“It’s depressing that the words ‘secret agent’ have become synonymous with ‘sex maniac.'”
The Bond: Way too many. The “original” Bond is played by David Niven.
The Villain: Dr. Noah
The Henchmen: Le Chiffre, Vesper Lynd
The Bond Girls: Vesper Lynd, Moneypenny (her daughter,) Giovanna Goodthighs, and Agent Mimi
The Plan: Use biological warfare to make all women beautiful and to kill all men over 4’6. Stop laughing.
The Gadget/Car: Lots of parodies of gadgets like a spy camera and X-Ray specs.
The Song: “Casino Royale Theme” by Herb Alpert & the Tijuana Brass. Please note this song replays every 36 seconds throughout this 131 minute long movie.
Long before parodies like Spy Hard and the Austin Powers trilogy, there was Casino Royale in 1967. It’s not an official EON Productions James Bond film and therefore no one considers it to be canon despite it being (loosely) based on the first novel of the same name and featuring the famous secret agent…it also doesn’t help that this film is purely a comedy with virtually no seriousness to be had. There’s no hardened Daniel Craig and seductive Eva Green in this version. No epic parkour chases or grittiness in here! It’s the “ultimate” spy parody featuring such giants as David Niven and Peter Sellers of Pink Panther fame, Woody Allen, and the one and only Orson Welles.
Since this isn’t an official James Bond movie, it’s difficult to review it like one. It’s a very silly movie that is really just a strewn together series of skits and sequences rather than a coherent film. The plot is difficult to follow but what you can follow is ridiculous. What it all comes down to is: James Bond (here Sir James) is retired but it forced back into the field after a number of agents have been killed by an organization called SMERSH. The main reason revealed later on is because of their inability to resist sex. James Bond orders all agents (regardless of sex) to be given 007 status and renamed “James Bond” in an attempt to confuse the bad guys. Eventually it’s revealed who is behind everything and what the plan really is: The whole beautiful women and no tall people thing. It’s about as silly as it sounds.
The movie boasts an impressive cast and they do their jobs well. A surprise return from Ursula Andress (who played Honey Ryder in Dr. No) is the seductive Vesper Lynd and she is one of the best characters. Not quite as imposing as Eva Green’s portrayal in the reboot of the series, but still great all the same.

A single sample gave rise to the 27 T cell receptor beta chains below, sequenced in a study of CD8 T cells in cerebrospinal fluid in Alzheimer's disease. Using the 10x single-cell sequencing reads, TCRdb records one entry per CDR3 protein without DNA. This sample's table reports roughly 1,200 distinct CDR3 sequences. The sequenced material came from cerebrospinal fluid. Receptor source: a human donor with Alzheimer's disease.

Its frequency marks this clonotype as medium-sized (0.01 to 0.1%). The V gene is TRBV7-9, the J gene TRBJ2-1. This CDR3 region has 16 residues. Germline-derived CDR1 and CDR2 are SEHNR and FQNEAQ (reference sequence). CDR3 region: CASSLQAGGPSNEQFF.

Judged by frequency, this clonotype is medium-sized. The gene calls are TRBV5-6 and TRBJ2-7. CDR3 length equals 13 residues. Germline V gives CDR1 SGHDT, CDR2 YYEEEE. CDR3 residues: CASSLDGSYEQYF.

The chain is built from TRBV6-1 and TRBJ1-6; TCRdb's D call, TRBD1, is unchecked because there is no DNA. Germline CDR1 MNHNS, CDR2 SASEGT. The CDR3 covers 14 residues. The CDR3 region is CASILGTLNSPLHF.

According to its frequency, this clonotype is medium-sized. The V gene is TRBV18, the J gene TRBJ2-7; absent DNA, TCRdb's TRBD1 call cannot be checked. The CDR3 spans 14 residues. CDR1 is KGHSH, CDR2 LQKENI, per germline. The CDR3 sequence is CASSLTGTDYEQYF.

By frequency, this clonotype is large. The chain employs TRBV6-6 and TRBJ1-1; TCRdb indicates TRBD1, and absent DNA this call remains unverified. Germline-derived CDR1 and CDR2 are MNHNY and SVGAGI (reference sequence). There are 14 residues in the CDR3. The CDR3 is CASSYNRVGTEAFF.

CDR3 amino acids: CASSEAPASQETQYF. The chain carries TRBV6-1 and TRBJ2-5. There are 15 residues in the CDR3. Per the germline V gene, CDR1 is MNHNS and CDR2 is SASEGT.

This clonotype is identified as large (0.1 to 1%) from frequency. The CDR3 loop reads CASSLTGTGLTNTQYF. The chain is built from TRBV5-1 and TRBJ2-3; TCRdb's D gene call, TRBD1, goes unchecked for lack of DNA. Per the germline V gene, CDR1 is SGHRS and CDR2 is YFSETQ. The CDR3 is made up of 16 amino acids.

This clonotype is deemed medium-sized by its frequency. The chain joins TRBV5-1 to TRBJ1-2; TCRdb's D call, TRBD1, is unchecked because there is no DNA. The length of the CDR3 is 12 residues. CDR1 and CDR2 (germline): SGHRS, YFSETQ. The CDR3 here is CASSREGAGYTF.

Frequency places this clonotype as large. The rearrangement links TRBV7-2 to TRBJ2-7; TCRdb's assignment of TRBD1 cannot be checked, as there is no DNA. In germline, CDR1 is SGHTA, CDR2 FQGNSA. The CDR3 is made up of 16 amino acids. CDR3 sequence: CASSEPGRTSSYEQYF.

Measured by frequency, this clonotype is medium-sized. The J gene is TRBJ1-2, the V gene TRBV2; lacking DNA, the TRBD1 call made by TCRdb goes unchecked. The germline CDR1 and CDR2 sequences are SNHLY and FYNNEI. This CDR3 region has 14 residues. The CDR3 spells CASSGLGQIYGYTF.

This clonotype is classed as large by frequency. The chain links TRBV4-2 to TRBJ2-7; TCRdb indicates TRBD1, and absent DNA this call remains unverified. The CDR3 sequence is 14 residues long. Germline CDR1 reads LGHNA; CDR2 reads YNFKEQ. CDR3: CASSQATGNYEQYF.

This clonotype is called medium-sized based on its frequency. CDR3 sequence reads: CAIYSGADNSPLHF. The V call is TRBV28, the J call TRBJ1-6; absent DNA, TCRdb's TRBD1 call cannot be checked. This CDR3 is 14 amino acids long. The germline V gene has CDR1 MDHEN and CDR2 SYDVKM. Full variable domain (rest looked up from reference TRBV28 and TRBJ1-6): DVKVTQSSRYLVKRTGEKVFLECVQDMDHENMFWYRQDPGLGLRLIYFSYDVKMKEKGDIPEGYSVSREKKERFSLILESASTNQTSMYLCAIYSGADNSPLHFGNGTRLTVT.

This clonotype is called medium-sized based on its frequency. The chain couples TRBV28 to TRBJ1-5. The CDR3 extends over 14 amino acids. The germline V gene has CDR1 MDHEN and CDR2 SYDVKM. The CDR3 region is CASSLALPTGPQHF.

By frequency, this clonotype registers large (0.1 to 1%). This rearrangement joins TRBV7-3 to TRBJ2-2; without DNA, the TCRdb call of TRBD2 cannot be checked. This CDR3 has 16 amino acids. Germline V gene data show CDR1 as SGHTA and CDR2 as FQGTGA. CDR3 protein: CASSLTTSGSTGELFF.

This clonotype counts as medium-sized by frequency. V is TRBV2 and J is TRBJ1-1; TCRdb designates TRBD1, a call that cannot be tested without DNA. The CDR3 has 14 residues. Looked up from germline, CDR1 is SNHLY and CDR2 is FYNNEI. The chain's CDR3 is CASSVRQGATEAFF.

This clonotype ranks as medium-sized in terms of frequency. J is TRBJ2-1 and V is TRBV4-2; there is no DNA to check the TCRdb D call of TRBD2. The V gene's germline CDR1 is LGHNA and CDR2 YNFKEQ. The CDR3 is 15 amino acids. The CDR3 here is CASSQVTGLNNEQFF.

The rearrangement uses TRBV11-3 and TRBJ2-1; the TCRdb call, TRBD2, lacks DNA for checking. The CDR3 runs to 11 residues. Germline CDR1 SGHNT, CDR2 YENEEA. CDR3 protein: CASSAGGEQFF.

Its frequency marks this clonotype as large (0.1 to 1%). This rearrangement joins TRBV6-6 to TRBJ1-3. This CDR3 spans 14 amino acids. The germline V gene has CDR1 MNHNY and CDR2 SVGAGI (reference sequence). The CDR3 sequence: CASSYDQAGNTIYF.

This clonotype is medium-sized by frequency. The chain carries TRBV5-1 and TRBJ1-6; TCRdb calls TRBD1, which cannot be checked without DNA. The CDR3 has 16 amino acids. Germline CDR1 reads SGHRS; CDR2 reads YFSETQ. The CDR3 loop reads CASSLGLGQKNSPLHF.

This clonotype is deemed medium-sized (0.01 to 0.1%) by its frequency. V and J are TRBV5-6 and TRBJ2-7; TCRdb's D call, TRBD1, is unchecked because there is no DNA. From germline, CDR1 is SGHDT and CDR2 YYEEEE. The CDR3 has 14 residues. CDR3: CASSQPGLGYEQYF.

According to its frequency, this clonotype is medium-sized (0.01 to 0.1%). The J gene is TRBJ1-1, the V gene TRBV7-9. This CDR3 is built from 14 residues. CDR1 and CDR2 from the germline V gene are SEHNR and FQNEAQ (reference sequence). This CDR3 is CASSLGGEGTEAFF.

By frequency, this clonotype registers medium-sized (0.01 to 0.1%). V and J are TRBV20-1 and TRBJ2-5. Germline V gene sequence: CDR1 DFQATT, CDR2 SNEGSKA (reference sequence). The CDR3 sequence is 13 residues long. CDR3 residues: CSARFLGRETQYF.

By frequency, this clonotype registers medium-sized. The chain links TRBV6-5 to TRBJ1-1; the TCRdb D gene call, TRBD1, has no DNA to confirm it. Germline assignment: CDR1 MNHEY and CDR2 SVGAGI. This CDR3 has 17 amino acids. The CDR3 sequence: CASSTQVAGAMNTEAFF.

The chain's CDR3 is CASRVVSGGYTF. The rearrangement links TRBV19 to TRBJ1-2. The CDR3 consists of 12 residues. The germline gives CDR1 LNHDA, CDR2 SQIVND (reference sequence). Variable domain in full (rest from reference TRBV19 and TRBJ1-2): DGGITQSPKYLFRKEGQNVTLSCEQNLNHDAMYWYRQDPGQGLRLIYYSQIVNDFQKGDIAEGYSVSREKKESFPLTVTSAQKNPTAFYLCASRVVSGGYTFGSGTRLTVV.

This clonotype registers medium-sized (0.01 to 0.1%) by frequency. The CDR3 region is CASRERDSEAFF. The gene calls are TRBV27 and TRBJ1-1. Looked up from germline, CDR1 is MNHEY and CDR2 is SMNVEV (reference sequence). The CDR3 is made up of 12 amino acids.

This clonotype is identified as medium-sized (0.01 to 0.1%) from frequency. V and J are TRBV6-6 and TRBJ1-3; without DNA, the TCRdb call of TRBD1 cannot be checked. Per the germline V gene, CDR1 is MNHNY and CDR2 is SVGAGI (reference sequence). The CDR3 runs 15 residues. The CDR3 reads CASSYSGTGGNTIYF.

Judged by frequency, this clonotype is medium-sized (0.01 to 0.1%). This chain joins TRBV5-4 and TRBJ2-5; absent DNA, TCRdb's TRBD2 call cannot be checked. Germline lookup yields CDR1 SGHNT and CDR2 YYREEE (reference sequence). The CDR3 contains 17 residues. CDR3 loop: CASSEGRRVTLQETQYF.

Orson Welles is easily the best part of the movie and unfortunately his time on screen is way too short. I gotta admit it was very strange to see someone like him in a movie like this. Again his portrayal of Le Chiffre was nowhere near the intensity of Mads Mikkelsen, but alas, parody. The famous torture of James Bond is included in the film but it involves much less ball-torture and much more psychological torture.
By far the strangest cast member is Woody Allen. He’s very funny and so is his character, but it all just seemed really out of place to me. His plan is hilariously bad (in a good way) and it’s better than some official Bond movie villain plans…I’m looking at you Gustav Graves (Die Another Day.) He was difficult to take seriously as a villain but I realize that was probably the point. It’s pointed out he can’t speak in front of Sir James and that he’s well aware of his physical drawbacks. It’s hilarious to see someone as awkward as Woody Allen masquerading around as some big time villain.
Casino Royale is one that I had trouble getting through. I understand that it’s a parody of James Bond and I understand it’s supposed to be ridiculous and often stupid. Maybe I just don’t “get” the humor but there are other comedies from the time that I love like Bedazzled which was released the same year and Mel Brooks’ The Producers. I thought the silliness was over the top and while there were some genuinely funny moments like Dr. Noah’s big reveal/plan explanation, I was still lost on a lot of it.
I understand the movie had a very troubled production and this is extremely evident by the fact that is has six directors. There were apparently strange things going on like Peter Sellers and Orson Welles not filming their scenes together and Sellers, who plays one of the James Bonds, trying to play the character straight instead of comically.
I did try to separate it from the James Bond movies as it’s not really a James Bond movie, but even when I did that and tried to view it as a parody like Austin Powers I found myself rather bored with it. I know it’s beloved by quite a few people who praise it was the ultimate spy spoof, but I just didn’t really care for it.
I thought it would be a fun and interesting exercise to review Casino Royale alongside the official James Bond movies and I’ll be reviewing another unofficial movieNever Say Never Again when the time comes. But that’s not for awhile. It’s back to business on Friday.
Justin Davis will return…to review: On Her Majesty’s Secret Service!